TSA Full-Body Scanner May Cause Cancer

You’ve seen The Hills Have Eyes, right? If not, there’s that whole thing about radiation exposure turning people into deformed mutants. Worst-case scenario, but I can’t help thinking about the horror flick ever since it was reported that airport full-body scanners cause cancer. While the FDA says health risks from airport scanners are “minuscule,” a group of doctors and professors disagree. Apparently the scanners used at airport security checkpoints may expose the skin of passengers to excessive doses of radiation, which could increase the risk of cancer and other health problems.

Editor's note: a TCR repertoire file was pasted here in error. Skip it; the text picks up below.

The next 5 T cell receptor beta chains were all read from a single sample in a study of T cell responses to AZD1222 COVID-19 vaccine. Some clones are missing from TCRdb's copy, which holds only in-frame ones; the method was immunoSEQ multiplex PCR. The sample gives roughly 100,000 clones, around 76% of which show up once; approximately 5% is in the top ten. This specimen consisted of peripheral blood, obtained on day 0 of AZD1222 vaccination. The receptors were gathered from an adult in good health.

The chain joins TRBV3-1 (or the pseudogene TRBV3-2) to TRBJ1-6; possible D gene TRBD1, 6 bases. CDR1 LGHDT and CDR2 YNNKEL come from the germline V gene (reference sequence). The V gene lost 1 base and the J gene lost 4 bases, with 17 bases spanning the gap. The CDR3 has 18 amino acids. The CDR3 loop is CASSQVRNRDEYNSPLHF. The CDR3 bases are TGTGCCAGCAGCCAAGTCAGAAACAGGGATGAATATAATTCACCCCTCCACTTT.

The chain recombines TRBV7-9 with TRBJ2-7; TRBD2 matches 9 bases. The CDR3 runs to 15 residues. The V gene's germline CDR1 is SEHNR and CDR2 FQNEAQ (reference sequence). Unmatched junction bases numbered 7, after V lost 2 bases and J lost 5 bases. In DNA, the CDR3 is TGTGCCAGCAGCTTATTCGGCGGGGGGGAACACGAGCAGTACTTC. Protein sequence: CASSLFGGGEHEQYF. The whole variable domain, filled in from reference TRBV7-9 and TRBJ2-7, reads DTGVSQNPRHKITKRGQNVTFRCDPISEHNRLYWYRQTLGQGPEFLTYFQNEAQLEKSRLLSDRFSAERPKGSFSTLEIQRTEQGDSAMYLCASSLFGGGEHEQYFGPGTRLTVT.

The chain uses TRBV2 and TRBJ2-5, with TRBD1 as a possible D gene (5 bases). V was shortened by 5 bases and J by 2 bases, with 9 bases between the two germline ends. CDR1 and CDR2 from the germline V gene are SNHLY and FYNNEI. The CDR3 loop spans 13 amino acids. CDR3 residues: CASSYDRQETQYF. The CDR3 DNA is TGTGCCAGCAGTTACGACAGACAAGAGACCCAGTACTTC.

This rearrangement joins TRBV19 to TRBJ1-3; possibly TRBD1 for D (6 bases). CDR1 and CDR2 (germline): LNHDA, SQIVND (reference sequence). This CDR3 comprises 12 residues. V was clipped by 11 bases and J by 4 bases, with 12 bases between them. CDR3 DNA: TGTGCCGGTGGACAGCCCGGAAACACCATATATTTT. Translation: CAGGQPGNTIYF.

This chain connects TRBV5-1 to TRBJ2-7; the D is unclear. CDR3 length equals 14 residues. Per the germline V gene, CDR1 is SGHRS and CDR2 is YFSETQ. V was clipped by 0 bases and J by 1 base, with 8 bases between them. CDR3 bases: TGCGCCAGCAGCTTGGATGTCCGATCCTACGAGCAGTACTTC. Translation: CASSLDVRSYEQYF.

The drama really couldn’t get any better, according to Dr Michael Love, who runs an X-ray lab at the department of biophysics and biophysical chemistry at Johns Hopkins University of School of medicine. Love says, “They say the risk is minimal, but statically someone is going to get skin cancer from these X-rays.”

Passengers can opt out, but will then be subject to a pretty thorough “slide-down” body search. In other words, you can either increase your chances of a health problem with low-dose radiation exposure or risk psychological trauma inflicted by a frisky agent.

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